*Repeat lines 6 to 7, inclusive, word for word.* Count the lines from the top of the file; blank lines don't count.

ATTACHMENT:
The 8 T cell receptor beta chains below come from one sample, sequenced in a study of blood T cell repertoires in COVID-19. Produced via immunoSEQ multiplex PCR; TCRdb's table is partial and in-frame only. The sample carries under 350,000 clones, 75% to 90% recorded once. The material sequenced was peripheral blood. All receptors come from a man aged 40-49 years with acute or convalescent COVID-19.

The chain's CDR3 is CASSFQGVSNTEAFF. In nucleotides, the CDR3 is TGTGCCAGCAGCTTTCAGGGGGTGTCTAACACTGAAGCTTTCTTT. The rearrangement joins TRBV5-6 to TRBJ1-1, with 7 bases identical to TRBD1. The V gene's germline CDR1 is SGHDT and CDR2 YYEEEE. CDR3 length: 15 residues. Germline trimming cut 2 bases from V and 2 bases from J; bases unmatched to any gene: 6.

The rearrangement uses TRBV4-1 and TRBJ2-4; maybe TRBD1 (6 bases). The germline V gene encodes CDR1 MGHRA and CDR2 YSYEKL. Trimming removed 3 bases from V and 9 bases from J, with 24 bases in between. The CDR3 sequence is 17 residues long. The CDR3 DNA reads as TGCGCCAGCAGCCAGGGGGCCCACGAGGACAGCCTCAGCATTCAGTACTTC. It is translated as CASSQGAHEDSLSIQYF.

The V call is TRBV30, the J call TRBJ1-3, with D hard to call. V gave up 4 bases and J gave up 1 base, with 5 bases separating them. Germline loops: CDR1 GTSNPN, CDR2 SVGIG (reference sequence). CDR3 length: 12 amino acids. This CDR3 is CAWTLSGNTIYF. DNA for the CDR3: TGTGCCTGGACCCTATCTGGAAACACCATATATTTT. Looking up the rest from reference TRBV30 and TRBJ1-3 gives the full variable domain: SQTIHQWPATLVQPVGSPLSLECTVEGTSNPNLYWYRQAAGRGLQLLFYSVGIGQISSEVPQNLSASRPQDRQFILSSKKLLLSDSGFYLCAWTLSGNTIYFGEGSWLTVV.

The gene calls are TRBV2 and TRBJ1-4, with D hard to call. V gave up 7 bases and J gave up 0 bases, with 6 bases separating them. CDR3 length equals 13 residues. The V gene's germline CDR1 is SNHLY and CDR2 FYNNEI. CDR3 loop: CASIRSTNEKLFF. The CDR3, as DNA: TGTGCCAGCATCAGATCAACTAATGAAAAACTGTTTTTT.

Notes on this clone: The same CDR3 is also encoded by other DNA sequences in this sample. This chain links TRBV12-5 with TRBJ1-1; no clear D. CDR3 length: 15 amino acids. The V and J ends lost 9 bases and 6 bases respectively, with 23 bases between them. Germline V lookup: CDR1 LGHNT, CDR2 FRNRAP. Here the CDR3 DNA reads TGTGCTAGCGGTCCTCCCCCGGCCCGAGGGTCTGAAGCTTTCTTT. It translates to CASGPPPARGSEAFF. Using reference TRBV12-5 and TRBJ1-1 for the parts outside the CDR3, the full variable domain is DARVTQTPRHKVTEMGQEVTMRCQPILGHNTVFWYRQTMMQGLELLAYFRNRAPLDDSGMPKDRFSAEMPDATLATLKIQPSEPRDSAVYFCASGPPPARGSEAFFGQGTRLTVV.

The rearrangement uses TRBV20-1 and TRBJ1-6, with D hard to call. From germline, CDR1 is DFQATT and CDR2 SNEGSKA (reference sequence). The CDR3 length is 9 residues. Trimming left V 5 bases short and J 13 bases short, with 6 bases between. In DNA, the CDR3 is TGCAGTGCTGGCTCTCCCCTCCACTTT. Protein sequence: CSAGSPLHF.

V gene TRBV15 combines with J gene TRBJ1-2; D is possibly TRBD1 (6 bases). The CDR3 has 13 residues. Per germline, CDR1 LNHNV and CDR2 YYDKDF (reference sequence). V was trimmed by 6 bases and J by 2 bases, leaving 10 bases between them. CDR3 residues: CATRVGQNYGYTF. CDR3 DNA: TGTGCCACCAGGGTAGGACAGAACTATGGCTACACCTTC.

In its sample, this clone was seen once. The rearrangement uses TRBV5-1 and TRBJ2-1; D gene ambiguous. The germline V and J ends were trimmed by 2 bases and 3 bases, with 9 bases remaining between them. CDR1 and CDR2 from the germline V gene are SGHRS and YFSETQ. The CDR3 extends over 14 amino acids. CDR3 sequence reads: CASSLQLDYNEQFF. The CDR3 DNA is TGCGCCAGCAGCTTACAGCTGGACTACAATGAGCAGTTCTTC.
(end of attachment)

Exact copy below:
Notes on this clone: The same CDR3 is also encoded by other DNA sequences in this sample. This chain links TRBV12-5 with TRBJ1-1; no clear D. CDR3 length: 15 amino acids. The V and J ends lost 9 bases and 6 bases respectively, with 23 bases between them. Germline V lookup: CDR1 LGHNT, CDR2 FRNRAP. Here the CDR3 DNA reads TGTGCTAGCGGTCCTCCCCCGGCCCGAGGGTCTGAAGCTTTCTTT. It translates to CASGPPPARGSEAFF. Using reference TRBV12-5 and TRBJ1-1 for the parts outside the CDR3, the full variable domain is DARVTQTPRHKVTEMGQEVTMRCQPILGHNTVFWYRQTMMQGLELLAYFRNRAPLDDSGMPKDRFSAEMPDATLATLKIQPSEPRDSAVYFCASGPPPARGSEAFFGQGTRLTVV.

The rearrangement uses TRBV20-1 and TRBJ1-6, with D hard to call. From germline, CDR1 is DFQATT and CDR2 SNEGSKA (reference sequence). The CDR3 length is 9 residues. Trimming left V 5 bases short and J 13 bases short, with 6 bases between. In DNA, the CDR3 is TGCAGTGCTGGCTCTCCCCTCCACTTT. Protein sequence: CSAGSPLHF.